Next, the story of a Blantyre lady who found herself in bother with the law when trying to hide a deserting soldier.
Mary Smith Lynch lived at Hart’s Land, on Glasgow Road, Blantyre (the approximate area is now just in front of the Leisure Centre).
Back in March 1918, Mary was charged at Hamilton Sheriff Court after concealing a Royal Scots Fusilier in her house there on 17th February that year. In submitting a plea of guilty for the accused, Mr John Cassells, solicitor, Hamilton, stated that she was a soldier’s wife, and her husband was at the front. She had five small children at home with her.
The soldier whom she was charged with concealing was actually her nephew, and his house was a few doors away on the same street. His wife had died on 8th February, and he had been allowed back to bury her, but in his grief, could not face going back to the front so soon, just a week after.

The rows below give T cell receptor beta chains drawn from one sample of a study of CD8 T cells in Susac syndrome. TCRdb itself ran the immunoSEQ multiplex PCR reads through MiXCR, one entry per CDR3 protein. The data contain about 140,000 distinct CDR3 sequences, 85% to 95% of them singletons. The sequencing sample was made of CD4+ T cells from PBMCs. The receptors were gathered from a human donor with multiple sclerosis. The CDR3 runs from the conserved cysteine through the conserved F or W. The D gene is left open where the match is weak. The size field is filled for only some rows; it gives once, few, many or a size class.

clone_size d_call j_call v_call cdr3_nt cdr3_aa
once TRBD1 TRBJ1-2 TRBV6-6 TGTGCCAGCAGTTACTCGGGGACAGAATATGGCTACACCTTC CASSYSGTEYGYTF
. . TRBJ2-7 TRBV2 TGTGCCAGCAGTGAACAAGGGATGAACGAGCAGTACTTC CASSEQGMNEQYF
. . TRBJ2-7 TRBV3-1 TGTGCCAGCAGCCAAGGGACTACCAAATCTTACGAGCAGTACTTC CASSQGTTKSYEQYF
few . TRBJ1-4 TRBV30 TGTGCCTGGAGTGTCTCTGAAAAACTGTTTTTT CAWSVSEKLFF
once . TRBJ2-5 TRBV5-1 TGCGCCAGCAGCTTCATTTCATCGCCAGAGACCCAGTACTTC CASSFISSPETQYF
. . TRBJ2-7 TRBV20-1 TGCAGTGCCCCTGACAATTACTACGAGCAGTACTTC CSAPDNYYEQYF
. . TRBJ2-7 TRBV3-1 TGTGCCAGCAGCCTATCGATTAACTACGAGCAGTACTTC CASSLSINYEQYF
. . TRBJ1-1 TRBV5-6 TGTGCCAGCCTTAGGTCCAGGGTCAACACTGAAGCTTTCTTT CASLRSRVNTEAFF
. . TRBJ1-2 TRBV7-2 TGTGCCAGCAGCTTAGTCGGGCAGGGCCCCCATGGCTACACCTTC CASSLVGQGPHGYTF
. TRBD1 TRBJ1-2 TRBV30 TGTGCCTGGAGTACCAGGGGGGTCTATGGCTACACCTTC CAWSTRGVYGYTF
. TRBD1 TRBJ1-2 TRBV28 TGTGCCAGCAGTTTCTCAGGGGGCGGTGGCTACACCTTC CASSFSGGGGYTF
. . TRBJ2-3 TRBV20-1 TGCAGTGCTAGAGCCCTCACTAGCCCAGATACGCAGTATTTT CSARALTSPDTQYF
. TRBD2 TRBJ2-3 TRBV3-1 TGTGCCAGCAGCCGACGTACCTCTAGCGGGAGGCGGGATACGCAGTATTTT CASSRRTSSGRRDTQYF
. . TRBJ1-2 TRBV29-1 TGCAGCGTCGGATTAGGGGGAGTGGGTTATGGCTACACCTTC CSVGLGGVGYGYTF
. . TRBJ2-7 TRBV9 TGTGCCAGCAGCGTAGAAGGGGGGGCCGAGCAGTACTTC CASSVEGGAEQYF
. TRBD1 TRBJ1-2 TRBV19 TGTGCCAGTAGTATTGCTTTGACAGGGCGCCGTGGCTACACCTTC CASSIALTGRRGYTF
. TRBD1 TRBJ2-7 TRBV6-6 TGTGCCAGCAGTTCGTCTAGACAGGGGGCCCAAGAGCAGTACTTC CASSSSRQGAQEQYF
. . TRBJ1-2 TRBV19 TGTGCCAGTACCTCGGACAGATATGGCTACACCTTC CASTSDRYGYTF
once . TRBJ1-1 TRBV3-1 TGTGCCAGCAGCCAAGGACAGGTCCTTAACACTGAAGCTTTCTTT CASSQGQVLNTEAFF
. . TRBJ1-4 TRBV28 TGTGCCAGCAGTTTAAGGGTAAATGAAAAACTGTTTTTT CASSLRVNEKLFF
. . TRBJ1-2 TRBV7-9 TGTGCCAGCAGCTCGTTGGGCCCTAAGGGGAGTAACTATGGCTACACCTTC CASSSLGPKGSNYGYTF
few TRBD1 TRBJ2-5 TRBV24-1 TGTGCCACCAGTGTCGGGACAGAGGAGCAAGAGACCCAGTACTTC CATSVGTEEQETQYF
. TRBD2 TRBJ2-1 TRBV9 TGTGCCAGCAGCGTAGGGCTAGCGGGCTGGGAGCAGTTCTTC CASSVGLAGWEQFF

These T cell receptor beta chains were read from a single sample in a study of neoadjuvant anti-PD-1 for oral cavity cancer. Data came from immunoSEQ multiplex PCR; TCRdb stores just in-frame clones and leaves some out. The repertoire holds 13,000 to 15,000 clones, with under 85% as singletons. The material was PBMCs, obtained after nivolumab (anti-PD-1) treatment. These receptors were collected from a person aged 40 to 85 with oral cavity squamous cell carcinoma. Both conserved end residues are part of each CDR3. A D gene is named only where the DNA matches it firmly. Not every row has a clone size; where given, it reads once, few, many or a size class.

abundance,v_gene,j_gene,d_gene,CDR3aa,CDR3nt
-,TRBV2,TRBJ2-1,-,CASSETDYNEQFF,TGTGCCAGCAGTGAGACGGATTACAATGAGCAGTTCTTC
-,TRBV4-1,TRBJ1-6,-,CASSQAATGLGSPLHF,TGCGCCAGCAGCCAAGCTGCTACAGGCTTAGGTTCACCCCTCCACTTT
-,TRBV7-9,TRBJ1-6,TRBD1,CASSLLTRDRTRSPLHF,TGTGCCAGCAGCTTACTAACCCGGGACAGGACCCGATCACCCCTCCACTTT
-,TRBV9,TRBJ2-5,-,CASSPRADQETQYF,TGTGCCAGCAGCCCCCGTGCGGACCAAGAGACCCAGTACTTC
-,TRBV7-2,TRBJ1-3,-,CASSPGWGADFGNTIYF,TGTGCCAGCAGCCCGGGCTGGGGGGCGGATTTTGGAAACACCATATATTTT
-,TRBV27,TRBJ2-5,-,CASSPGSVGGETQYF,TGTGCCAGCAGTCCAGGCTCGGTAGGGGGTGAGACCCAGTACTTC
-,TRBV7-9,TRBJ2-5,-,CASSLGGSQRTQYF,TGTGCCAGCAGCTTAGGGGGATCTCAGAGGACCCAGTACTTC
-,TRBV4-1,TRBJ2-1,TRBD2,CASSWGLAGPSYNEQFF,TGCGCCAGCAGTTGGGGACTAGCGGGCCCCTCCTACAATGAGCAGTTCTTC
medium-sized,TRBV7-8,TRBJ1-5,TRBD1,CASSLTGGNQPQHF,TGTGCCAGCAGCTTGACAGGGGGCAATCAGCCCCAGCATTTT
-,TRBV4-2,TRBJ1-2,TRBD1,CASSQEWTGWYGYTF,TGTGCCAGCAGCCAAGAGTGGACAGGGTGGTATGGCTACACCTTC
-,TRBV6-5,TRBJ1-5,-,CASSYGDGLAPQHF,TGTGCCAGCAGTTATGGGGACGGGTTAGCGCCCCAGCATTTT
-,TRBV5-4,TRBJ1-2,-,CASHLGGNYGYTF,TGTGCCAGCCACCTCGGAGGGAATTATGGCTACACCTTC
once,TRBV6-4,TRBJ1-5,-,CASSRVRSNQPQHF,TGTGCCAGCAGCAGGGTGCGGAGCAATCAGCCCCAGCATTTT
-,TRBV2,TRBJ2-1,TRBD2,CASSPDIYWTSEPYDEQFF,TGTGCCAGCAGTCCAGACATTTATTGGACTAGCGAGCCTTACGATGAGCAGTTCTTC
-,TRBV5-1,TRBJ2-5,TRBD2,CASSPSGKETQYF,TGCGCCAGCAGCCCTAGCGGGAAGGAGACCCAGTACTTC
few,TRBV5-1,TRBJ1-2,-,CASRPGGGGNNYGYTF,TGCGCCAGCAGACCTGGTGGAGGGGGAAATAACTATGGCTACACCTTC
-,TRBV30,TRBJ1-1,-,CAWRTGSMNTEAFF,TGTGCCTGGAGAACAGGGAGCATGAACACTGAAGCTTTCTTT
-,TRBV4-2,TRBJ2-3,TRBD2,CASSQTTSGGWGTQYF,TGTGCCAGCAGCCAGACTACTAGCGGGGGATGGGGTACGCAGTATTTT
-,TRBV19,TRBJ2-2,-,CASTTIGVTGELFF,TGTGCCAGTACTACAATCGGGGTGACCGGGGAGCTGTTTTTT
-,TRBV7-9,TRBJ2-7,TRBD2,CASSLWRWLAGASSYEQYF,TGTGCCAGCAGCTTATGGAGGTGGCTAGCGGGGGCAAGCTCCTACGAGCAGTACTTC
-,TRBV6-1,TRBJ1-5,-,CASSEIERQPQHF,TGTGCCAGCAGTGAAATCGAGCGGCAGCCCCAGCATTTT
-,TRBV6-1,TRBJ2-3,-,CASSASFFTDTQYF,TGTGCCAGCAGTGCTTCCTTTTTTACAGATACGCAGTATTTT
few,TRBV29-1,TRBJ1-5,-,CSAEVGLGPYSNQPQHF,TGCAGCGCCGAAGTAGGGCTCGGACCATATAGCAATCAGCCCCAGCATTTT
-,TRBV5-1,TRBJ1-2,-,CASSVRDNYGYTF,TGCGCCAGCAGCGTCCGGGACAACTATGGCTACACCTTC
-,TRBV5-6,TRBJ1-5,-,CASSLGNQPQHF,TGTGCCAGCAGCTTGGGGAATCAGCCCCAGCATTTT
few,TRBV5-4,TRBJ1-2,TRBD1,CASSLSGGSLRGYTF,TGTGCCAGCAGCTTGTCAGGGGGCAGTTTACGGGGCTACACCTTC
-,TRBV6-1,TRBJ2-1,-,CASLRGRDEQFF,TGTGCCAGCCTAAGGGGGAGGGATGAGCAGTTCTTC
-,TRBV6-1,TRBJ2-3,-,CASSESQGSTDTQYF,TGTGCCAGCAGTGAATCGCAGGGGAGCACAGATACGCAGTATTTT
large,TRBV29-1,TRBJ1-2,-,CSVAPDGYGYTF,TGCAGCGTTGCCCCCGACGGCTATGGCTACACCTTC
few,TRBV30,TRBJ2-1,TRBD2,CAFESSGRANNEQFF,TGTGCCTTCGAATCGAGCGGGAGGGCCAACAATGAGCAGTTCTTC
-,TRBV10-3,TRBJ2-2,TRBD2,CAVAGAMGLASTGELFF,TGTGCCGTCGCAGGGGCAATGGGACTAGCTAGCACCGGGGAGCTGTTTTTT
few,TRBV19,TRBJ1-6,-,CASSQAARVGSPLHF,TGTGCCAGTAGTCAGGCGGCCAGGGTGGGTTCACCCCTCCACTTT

Seeing his state of mind, Mary took him in, along with his deceased wife’s father. The soldier then deliberately overstayed his leave, and when the police came to inquire on his whereabout, Mrs Lynch foolishly denied that he was there. Not believing her, and following a search of the property, the police then found him beneath a bed.
In court, the judge said he could not see how he could send to prison a soldier’s wife with five little children who had been looking out for his family. The case was adjourned until 27th March when she later received a fine.
Pictured in 1976 is Hart’s Land, Glasgow Road
From the book, “Blantyre Explained” by Paul Veverka (c) 2019
Featuring Blantyre Project Social Media with permission. Strictly not for use by others on or offline, our visitors said:
David Mcintosh Great photo my family stayed above my grandfathers barbers shop,Jimmy Cleary was my grandfathers soap boy,we looked into Harper’s garage at the front bedroom and the park at the back .Happy days.
Rena Caullay To the right of this picture is the entrance into the public park. I lived opposite in central buildings. Thank you for sharing. X.